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thalamuscoulddiminishtremor(Hassleretal.1960, Ohye et al. 1964). The idea of treating neurologic disorders with chronic stimulation began to emergein the 1960s, but stimulation was largely used for targeting surgical lesions (Bergstromet al. 1966). Sem-Jacobsen (1966) developeda method of implanting a bundle of multipleelectrode wires deep in the brain and leav-ing them in place for weeks, during whichstimulation could be delivered. The goal of the stimulation was to delineate the “best”target for a subsequent lesion. With the im-planted wires, a lesion could be made in smallsteps over a span of days to weeks to try to achieve maximum beneﬁt without unto- wardeffects.Althoughthegoalwasstilllesionguidance, this is perhaps the earliest reportof stimulation through chronically implantedelectrodes.Intheearly1970s,reportsofusingchronicstimulationtherapeuticallyemergedfortreat-ing pain (Hosobuchi et al. 1973), movementdisorders, or epilepsy (Cooper 1973). Cooperet al. (1976) published the ﬁrst large seriesof chronic cerebellar stimulation studies forcerebral palsy. In those cases, stimulation wasdelivered transcutaneously through inductivecoupling devices to electrodes implanted onthe surface of the cerebellar cortex. Beneﬁt was said to occur in 49 of 50 patients. How-ever, cerebellar stimulation in cerebral palsy eventuallyfelloutoffavorwhenblindedstud-ies failed to show consistent beneﬁts (Penn1982). By 1980, other reports of treatingmovementdisorderswithchronicstimulationhad appeared (Brice & McLellan 1980). Although the ﬁrst long-term internally implanted cardiac pacemaker was devel-oped by 1960, it was not until the 1990sthat implantable pacemaker technology wascombined with chronically implanted deepbrain electrodes for long-term chronic DBS(Benabid et al. 1991, 1996). Since then, DBShas become increasingly used for treating a variety of disorders. These are summarizedbrieﬂy in the section below.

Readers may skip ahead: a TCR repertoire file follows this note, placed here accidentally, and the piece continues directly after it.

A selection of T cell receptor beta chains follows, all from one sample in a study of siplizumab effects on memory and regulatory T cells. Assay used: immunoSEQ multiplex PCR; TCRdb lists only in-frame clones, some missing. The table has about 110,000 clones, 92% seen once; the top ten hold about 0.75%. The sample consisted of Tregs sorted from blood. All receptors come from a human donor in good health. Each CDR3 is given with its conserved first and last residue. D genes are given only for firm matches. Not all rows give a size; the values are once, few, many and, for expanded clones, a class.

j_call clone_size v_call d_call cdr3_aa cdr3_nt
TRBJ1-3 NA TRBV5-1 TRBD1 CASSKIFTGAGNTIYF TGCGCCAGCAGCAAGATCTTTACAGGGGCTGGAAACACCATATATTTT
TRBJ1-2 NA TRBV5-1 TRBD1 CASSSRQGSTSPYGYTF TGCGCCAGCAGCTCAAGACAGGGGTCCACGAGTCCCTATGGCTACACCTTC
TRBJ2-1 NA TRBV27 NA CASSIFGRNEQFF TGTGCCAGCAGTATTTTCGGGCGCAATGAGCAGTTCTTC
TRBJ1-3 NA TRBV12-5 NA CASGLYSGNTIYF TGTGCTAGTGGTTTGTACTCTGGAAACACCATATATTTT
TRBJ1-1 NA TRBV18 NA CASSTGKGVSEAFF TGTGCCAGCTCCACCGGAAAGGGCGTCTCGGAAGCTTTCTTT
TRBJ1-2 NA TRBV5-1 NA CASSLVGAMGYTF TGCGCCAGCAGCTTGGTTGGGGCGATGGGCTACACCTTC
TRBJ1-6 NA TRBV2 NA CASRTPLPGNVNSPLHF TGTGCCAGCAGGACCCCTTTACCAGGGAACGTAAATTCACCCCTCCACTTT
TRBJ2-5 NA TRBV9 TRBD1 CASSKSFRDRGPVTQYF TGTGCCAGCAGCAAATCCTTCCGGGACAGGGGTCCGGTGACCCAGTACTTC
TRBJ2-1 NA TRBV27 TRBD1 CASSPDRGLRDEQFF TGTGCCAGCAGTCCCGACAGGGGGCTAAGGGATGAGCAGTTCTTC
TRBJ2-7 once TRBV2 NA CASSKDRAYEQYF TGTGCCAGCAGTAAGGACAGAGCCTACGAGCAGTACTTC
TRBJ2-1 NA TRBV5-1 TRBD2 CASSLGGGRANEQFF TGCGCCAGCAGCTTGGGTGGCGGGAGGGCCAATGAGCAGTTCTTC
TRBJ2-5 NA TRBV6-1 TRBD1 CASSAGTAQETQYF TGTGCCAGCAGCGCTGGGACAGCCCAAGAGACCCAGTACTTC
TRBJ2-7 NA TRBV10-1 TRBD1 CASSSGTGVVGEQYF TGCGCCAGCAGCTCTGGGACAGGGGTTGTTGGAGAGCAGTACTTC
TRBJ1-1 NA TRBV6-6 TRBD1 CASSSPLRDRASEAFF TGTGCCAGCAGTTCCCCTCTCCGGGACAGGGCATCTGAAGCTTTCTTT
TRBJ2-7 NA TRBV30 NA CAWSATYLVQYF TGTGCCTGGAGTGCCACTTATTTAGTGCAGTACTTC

internalsegment of theglobus pallidus
CLINICAL APPLICATIONS OF DEEP BRAIN STIMULATION Deep Brain Stimulation for Essential Tremor
TheﬁrstwidespreaduseofDBSintheUnitedStatesandEuropewasforthetreatmentofETor the tremor of PD. Benabid and colleagues(1991)ﬁrstreportedtheefﬁcacyofVIMstim-ulation with implantable pulse generators.Subsequently, they reported a larger series of patients with VIM stimulation for the treat-ment of tremor, with signiﬁcant beneﬁt inthe majority of patients (Benabid et al. 1996).Subsequent single and multicenter studieshave consistently reported substantial bene-ﬁtofVIMstimulationforETwithanaveragetremor reduction of over 80% in the majority of patients (Koller et al. 1999a, Ondo et al.1998, Rehncrona et al. 2003).
Deep Brain Stimulation for Parkinson Disease
Different sites of stimulation provide differ-ent clinical effects in PD. Thalamic stimu-lation in the region of the VIM may reducelimb tremor (Kumar et al. 2003, Putzke et al.2003) but has little effect on other manifes-tations of the disease (Benabid et al. 1996).Stimulation of the GPi may reduce all of themajor motor manifestations of PD, includingthereductionofdopa-induceddyskinesias,in- voluntary movements produced by individualdoses of dopaminergic medications that canlimittreatmentefﬁcacy(Andersonetal.2005,Peppe et al. 2001). GPi stimulation also may reduce painful cramps and sensory symptomsthat may occur when the beneﬁt from indi- vidual doses of levodopa abates (Loher et al.2002). However, GPi stimulation does nottypically permit the reduction of medication,and this may be a serious limitation for thosehaving drug-induced side effects such as or-thostasis, psychosis, daytime lethargy, or cog-nitive impairment. STN DBS provides sim-ilar reduction of motor symptoms (Benabid
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A n n u . R e v . N e u r o s c i . 2 0 0 6 . 2 9 . D o w n l o a d e d f r o m a r j o u r n a l s . a n n u a l r e v i e w s . o r g b y J O H N S H O P K I N S U N I V E R S I T Y o n 0 4 / 2 6 / 0 6 . F o r p e r s o n a l u s e o n l y .